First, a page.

When I started in recruitment 25 years ago, there was a book written by a very influential and indeed successful recruiter who claimed that databases and computers would never play a part in the recruitment industry. Times have clearly changed.
Looking back, recruitment always used to be about data, and what you as an individual remembered or had ‘in your book’ was your personal database. It was all about who had the data. How good your relationship was, to a large degree, secondary. You were not often competing for a conversation, especially when the core channel was the phone!
“When I started in recruitment 25 years ago, there was a book written by a very influential and indeed successful recruiter who claimed that databases and computers would never play a part in the recruitment industry. Times have clearly changed. “
However, memories are fallible; books were lost or difficult to index and cross-reference – so it was only a natural evolution that saw the IT database become king. And, in parallel with the rise of the database, recruiters started to acquire additional skills; communication and relationships became more important, as did the insight you had to the data. Recruitment became more about who was in the position to contact the right candidate about the right opportunity, at the right time.
Of course, in today’s web-based, social media environment, these dynamics have evolved further still. ‘Public’ databases (e.g. LinkedIn) are much bigger than private databases; they are open to anyone – both internal and external recruiters; and contact details and search criteria are available at an affordable price. Everyone today has access to a certain base level of data, which devalues it fundamentally.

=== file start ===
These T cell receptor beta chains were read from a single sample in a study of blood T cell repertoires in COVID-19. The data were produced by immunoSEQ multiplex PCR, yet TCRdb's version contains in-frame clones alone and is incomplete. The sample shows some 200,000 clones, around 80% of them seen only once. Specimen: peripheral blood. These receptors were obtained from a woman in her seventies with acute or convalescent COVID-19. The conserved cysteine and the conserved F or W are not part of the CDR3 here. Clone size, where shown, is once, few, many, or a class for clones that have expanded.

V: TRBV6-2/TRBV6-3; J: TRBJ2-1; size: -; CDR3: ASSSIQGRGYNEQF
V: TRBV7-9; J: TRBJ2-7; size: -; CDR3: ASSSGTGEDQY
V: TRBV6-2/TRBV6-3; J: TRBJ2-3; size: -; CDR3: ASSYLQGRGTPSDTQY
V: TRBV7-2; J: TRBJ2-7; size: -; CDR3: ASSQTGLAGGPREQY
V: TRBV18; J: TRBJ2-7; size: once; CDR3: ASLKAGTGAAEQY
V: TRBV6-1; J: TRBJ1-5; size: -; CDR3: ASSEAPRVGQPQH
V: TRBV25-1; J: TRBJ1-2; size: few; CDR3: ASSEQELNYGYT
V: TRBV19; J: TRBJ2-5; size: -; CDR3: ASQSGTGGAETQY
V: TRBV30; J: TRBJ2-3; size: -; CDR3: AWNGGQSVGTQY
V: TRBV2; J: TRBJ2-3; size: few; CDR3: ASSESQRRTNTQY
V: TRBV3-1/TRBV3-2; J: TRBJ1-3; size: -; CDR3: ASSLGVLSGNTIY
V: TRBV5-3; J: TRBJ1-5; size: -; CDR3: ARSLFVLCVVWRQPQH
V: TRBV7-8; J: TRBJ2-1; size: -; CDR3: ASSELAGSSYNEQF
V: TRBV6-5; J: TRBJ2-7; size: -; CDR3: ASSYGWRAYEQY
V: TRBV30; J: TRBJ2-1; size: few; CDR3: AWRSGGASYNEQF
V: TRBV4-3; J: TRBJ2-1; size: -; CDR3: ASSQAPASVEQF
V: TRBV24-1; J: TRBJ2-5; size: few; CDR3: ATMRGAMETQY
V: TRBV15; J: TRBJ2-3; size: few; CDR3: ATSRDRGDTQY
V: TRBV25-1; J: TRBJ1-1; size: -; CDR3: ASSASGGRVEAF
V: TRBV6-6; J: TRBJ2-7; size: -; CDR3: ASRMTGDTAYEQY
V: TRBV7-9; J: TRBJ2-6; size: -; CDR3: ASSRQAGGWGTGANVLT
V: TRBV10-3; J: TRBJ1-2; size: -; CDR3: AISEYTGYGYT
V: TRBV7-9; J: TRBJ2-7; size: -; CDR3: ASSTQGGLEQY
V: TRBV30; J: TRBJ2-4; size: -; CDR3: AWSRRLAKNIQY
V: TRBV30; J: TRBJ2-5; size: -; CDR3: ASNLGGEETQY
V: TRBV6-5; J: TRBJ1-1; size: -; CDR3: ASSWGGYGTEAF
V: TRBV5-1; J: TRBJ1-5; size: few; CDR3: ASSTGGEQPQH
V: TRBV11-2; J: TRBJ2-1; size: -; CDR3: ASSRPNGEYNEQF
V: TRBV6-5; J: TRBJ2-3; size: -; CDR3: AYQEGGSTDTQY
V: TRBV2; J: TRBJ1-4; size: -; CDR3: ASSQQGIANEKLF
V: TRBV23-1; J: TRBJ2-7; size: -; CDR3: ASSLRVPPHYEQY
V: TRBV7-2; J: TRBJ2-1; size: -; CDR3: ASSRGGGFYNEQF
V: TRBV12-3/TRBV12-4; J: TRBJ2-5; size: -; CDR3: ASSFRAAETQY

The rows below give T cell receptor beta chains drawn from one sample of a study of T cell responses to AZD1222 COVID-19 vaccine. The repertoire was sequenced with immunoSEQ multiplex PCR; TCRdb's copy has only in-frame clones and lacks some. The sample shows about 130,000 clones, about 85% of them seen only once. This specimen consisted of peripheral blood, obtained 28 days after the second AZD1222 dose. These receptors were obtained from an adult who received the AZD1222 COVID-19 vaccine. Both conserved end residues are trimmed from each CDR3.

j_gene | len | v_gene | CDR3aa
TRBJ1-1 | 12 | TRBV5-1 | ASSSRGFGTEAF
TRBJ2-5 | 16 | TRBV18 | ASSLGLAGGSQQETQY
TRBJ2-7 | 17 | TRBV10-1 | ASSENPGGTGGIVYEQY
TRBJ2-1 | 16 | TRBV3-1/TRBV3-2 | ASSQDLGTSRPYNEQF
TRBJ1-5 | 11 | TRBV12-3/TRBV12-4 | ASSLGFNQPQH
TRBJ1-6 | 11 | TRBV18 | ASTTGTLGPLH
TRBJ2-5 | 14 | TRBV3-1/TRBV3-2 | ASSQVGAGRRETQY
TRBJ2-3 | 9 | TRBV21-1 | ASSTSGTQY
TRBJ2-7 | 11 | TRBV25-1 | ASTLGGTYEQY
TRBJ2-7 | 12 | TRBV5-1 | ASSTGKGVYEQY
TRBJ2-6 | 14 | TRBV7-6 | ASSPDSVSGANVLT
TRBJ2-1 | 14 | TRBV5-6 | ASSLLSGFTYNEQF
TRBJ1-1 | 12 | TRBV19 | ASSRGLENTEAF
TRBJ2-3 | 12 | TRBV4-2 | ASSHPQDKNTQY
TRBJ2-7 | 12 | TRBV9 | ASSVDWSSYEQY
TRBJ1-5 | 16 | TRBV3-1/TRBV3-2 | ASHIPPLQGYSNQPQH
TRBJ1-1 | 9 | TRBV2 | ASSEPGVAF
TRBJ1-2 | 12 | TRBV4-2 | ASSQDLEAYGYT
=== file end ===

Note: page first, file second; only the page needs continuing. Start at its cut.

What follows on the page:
So if the value of the recruiter is no longer the data, what is it, today?
More so than ever before, the value of a good recruiter is about insight and an ability to engage. Value lies in understanding the context of the industry, a role that needs fulfilling, and the motivations of the individual candidates. The market for permanent, senior roles is becoming smaller, so knowing where to invest time and energy to find and place the right individual is critical. And alongside this, communication skills become key. Today’s successful recruiter is the one who is listened to – where there are many all trying to have a conversation.
So where next for recruitment?
I would go as far as to say that the role will fundamentally change further. I wrote a previous blog on how the recruitment industry is moving from the employer and coming to the employee. As the dynamics continue to evolve and technology continues to change the way we work, the successful recruiter will be one who is a trusted partner with the insight to marry together the right organisation with the right individual throughout their business and career lifecycles respectively.